Last weekend, a few days after a weeding party spotted Monarch butterfly caterpillars in the Visitor Center’s Demonstration Garden, four chrysalises showed up attached to bluestem grasses and boneset.
Between showers this afternoon, we checked on them. One had apparently flown, leaving behind a ragged shell. Two were slowly drying and trying their wings in the mist. One has yet to emerge, but through the case, we can see the faintest stripes, which means it won’t be long.
The pupa seems entirely too small to contain all that butterfly—as if the metamorphosis were not enough of a miracle. Note the very faint lines visible through this one.
Next, a newly hatched monarch just out and still drying its wings.
Thrilling to see them, and to know their plan. Unlike the season’s previous three generations, which live no more than six weeks, these butterflies will migrate—up to 3,000 miles—to warmer climates and live for six to eight months until time to come north again.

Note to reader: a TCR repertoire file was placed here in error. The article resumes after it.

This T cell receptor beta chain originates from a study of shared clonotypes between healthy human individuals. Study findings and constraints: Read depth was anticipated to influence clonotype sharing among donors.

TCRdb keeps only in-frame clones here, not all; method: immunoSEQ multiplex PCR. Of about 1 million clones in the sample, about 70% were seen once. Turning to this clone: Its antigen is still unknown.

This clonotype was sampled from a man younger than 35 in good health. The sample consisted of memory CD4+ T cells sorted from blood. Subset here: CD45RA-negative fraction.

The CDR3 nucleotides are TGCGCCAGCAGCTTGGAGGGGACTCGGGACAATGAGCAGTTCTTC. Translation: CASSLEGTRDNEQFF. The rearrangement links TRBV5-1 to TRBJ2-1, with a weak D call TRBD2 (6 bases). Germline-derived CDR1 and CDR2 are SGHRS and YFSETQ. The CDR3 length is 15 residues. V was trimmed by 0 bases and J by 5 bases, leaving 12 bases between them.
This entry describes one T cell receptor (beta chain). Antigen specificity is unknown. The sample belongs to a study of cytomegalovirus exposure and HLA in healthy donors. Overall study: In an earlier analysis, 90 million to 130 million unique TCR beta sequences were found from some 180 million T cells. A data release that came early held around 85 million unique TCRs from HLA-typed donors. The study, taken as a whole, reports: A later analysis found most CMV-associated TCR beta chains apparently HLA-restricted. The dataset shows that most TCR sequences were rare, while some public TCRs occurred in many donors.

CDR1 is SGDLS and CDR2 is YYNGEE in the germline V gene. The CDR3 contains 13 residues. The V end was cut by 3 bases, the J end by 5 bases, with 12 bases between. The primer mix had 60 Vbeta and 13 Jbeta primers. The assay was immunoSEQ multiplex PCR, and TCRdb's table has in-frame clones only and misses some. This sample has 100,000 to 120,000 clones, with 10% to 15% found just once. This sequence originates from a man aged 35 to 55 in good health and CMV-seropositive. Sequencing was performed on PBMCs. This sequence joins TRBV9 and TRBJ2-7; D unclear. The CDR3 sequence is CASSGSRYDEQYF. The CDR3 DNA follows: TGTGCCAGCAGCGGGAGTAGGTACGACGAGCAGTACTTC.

In an earlier stage, before pupation, they were caterpillars, like this one.
The caterpillar is a voracious eater capable of consuming an entire common milkweed leaf in less than five minutes. In the process they gain a poisonous defense against vertebrate predators such as frogs and birds. (This one was in the house garden last year, but succumbed to a praying mantis, against whom its defenses were ineffective.)
Here is the scene, the garden at the side of the Visitor Center near the loop road, where the monarchs emerged.